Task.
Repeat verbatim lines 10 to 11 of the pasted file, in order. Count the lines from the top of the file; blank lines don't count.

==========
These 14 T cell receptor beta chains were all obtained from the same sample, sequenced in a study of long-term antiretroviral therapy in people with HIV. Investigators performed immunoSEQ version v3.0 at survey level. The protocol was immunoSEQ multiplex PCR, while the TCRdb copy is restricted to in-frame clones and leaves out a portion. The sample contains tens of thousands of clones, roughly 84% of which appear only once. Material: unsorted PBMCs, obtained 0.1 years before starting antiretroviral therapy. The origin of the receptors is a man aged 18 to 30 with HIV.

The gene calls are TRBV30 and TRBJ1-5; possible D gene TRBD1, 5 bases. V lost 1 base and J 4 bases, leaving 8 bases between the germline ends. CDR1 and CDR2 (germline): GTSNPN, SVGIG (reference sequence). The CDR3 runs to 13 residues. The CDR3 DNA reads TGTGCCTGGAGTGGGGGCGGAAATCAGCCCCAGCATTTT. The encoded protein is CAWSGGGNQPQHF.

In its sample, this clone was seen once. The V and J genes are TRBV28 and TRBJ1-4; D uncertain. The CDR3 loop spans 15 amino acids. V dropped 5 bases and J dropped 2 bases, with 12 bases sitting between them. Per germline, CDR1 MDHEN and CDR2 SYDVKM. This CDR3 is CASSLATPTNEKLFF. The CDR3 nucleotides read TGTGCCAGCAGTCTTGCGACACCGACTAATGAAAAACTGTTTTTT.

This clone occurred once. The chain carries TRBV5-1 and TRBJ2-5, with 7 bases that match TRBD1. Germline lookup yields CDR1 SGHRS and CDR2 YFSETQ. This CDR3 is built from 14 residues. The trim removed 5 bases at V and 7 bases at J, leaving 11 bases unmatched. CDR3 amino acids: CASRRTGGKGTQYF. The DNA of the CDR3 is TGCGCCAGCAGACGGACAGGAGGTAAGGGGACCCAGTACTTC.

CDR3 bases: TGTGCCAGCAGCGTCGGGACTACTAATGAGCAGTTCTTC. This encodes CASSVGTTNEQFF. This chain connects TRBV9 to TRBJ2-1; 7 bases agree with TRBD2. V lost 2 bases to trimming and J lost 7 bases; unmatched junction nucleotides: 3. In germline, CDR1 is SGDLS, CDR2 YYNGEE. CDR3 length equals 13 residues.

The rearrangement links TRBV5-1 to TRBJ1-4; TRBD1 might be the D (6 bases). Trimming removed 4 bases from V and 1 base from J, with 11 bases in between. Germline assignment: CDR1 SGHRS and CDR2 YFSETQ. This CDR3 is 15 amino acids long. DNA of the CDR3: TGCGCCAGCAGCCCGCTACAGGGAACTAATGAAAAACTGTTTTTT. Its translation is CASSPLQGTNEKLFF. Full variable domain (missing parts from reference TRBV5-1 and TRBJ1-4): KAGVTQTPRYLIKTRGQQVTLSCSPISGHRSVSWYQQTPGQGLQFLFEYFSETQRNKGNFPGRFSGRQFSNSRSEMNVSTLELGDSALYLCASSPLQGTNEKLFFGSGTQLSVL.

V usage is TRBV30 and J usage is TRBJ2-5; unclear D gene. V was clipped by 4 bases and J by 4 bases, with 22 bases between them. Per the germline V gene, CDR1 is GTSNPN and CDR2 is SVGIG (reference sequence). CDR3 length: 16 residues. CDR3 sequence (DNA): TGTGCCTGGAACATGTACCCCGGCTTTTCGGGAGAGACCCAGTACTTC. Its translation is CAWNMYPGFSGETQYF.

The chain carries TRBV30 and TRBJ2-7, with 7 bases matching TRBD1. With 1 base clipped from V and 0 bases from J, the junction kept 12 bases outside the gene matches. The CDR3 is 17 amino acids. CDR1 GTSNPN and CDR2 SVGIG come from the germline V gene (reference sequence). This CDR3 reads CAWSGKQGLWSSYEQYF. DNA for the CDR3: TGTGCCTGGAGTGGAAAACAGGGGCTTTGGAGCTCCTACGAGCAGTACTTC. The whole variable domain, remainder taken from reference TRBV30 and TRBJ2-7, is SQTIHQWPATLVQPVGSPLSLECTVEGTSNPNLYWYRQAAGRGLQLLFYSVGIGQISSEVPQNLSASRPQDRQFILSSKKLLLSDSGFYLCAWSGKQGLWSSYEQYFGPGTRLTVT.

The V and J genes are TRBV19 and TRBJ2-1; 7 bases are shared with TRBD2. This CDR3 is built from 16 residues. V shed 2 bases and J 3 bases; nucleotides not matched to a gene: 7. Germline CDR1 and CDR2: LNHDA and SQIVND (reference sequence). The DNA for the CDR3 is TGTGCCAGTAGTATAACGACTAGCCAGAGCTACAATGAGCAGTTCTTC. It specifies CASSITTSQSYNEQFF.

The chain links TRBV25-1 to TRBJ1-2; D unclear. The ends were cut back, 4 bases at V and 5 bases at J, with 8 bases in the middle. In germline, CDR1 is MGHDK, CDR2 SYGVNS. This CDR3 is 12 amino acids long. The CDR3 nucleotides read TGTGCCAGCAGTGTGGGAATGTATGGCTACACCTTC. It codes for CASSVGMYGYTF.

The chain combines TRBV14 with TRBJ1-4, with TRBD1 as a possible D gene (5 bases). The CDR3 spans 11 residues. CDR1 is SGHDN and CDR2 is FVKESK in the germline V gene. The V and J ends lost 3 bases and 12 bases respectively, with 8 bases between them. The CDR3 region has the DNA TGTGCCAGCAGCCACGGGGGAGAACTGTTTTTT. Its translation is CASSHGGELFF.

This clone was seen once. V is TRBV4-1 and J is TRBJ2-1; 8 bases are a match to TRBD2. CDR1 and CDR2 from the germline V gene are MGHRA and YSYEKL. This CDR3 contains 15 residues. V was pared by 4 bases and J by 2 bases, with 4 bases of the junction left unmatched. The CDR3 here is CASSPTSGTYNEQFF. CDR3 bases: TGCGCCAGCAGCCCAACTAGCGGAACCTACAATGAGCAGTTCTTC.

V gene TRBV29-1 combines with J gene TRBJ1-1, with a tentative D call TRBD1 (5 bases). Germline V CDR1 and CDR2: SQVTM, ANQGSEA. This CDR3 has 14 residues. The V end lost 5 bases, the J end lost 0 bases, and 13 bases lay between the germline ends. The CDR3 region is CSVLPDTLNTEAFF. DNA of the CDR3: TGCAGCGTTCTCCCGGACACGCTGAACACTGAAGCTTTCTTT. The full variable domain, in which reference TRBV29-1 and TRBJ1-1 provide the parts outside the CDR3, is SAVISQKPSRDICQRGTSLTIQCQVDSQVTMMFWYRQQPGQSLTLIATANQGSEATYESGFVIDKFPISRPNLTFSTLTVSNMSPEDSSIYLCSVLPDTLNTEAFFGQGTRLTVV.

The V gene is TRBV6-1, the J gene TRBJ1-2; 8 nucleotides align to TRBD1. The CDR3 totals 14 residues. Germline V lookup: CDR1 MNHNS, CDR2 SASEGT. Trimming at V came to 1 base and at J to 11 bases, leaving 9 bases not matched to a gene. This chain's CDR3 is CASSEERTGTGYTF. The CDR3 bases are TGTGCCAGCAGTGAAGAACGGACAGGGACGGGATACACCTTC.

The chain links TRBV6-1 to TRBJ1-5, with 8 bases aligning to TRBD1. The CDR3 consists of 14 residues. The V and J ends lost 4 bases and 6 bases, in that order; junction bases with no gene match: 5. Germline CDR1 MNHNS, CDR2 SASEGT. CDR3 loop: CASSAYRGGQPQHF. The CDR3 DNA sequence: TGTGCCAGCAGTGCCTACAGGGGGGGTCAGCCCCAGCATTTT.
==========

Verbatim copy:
The chain links TRBV25-1 to TRBJ1-2; D unclear. The ends were cut back, 4 bases at V and 5 bases at J, with 8 bases in the middle. In germline, CDR1 is MGHDK, CDR2 SYGVNS. This CDR3 is 12 amino acids long. The CDR3 nucleotides read TGTGCCAGCAGTGTGGGAATGTATGGCTACACCTTC. It codes for CASSVGMYGYTF.

The chain combines TRBV14 with TRBJ1-4, with TRBD1 as a possible D gene (5 bases). The CDR3 spans 11 residues. CDR1 is SGHDN and CDR2 is FVKESK in the germline V gene. The V and J ends lost 3 bases and 12 bases respectively, with 8 bases between them. The CDR3 region has the DNA TGTGCCAGCAGCCACGGGGGAGAACTGTTTTTT. Its translation is CASSHGGELFF.